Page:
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Jellyfish or jellies are softbodied, free-swimming aquatic animals with a gelatinous umbrella-shaped bell and trailing tentacles. The bell can pulsate to acquire propulsion and locomotion. The tentacles may be utilized to capture prey or defend against predators by emitting toxins in a painful sting. Jellyfish species are classified in the subphylum Medusozoa which makes up a major part of the phylum Cnidaria, although not all Medusozoa species are considered to be jellyfish.
Jellyfish are found in every ocean, from the surface to the deep sea. Scyphozoans (the "true jellyfish") are exclusively marine, and some hydrozoans with a similar appearance live in freshwater. Large, often colorful, jellyfish are common in coastal zones worldwide. Jellyfish have roamed the seas for at least 500 million years, and possibly 700 million years or more, making them the oldest multi-organ animal.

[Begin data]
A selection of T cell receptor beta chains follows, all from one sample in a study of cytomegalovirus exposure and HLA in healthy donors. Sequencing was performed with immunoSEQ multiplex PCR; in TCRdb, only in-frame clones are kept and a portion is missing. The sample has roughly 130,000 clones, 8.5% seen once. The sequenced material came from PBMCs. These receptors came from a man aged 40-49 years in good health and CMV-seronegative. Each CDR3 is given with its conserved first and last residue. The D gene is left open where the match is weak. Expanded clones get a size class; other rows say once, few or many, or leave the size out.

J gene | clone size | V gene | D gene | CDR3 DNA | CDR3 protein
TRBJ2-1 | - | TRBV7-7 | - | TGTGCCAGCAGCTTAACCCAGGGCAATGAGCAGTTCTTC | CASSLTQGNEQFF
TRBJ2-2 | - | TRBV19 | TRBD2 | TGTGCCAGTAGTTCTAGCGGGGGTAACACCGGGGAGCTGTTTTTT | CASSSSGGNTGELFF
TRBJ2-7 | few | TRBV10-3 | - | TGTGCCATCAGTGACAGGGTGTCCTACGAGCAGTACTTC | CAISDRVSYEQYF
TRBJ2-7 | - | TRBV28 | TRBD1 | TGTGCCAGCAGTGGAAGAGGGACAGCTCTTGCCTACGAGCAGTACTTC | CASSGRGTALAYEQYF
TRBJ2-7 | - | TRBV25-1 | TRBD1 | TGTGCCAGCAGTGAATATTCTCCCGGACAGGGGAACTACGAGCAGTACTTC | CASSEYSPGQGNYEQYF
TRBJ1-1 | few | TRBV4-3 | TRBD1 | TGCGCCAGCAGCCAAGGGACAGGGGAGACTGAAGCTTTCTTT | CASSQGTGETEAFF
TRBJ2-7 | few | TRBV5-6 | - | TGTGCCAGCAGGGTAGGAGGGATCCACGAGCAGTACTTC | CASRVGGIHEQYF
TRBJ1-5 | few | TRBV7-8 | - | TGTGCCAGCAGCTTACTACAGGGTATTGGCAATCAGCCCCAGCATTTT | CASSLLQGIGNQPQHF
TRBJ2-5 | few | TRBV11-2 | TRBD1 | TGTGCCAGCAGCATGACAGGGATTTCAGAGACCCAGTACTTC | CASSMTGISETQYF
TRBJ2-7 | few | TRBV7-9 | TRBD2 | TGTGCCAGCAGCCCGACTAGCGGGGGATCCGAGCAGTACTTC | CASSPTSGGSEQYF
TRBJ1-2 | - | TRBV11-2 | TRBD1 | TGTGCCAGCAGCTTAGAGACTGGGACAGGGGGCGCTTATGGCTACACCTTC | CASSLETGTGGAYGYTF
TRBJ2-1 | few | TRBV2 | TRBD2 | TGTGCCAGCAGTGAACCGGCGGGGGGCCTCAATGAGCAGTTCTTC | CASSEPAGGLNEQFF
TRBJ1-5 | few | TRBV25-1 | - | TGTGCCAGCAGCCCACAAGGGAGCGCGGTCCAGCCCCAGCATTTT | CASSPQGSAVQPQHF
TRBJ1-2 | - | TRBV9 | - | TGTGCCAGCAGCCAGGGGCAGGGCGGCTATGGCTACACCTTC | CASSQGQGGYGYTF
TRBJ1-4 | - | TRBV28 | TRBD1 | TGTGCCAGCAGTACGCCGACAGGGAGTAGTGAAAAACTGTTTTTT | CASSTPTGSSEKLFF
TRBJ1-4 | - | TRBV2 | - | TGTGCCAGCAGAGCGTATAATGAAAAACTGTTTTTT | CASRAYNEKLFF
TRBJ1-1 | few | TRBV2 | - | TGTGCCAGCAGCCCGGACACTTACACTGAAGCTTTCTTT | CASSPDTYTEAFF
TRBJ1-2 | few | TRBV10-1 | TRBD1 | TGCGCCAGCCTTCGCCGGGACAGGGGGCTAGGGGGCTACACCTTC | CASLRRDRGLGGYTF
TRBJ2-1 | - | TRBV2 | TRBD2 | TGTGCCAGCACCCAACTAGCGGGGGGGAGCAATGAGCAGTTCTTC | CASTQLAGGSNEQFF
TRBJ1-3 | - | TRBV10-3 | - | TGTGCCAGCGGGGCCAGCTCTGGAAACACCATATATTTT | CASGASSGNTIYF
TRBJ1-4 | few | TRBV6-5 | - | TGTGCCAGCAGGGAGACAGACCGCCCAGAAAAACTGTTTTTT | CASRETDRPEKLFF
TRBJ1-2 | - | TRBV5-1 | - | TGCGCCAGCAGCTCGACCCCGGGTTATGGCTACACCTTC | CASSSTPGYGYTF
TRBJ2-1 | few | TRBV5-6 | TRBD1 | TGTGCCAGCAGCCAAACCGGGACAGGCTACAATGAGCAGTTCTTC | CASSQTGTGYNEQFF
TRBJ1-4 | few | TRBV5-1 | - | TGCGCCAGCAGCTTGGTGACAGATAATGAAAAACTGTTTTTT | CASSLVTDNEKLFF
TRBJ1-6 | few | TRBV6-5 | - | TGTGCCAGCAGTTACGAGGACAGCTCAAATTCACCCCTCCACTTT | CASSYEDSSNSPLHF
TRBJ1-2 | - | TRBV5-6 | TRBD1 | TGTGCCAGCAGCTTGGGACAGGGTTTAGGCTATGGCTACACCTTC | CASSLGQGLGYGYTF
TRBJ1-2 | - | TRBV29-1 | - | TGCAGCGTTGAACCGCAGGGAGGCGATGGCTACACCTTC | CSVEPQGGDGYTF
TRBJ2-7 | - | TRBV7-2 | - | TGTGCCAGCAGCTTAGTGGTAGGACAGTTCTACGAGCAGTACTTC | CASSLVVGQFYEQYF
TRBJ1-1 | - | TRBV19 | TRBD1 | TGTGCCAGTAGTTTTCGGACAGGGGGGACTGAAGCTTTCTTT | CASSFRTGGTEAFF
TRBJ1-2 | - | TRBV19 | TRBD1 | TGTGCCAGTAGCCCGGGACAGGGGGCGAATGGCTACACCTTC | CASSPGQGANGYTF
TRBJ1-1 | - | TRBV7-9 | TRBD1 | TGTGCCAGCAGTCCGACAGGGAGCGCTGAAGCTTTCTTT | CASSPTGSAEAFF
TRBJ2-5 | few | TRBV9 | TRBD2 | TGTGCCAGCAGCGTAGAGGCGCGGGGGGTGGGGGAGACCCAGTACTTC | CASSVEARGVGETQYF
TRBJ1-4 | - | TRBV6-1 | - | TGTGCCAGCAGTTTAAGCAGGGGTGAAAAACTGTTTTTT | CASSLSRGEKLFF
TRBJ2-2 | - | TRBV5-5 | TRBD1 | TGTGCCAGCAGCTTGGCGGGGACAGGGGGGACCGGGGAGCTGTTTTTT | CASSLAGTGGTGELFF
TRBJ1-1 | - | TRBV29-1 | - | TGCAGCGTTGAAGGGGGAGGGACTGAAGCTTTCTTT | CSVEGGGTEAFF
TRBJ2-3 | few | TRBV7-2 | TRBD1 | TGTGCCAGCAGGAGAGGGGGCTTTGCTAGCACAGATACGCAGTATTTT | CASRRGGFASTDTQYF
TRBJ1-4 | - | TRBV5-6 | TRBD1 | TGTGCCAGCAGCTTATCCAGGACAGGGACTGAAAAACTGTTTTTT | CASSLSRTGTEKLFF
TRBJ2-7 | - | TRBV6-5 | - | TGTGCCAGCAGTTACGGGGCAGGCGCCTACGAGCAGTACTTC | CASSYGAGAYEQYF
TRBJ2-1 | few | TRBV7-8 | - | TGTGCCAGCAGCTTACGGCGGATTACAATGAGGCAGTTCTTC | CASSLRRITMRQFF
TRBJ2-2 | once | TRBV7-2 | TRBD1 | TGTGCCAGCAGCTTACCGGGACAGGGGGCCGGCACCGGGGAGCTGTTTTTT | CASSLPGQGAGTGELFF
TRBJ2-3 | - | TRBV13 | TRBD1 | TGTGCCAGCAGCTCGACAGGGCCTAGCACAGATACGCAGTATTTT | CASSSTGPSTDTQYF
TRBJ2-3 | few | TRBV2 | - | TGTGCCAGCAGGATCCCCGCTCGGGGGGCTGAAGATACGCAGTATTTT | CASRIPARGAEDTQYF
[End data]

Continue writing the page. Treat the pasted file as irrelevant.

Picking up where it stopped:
Most jellyfish do not have specialized digestive, osmoregulatory, central nervous, respiratory, or circulatory systems. The manubrium is a stalk-like structure hanging down from the centre of the underside, often surrounded by oral arms, which connects with the mouth/anus at the base of the bell. This opens into the gastrovascular cavity, where digestion takes place and nutrients are absorbed. It is joined to the radial canals which extend to the margin of the bell, where tentacles are attached. Nematocysts, which deliver the sting, are located mostly on the tentacles; scyphozoans also have them around the mouth and stomach. Jellyfish do not need a respiratory system since their skin is thin enough that the body is oxygenated by diffusion. They have limited control over movement, but can use their hydrostatic skeleton to navigate through contraction-pulsations of the bell-like body; some species actively swim most of the time, while others are mostly passive. Depending on the species, the body contains between 95 and 98% water. Most of the umbrella mass is a gelatinous material — the jelly — called mesoglea which is surrounded by two layers of protective skin. The top layer is called the epidermis, and the inner layer is referred to as gastrodermis, which lines the gut.
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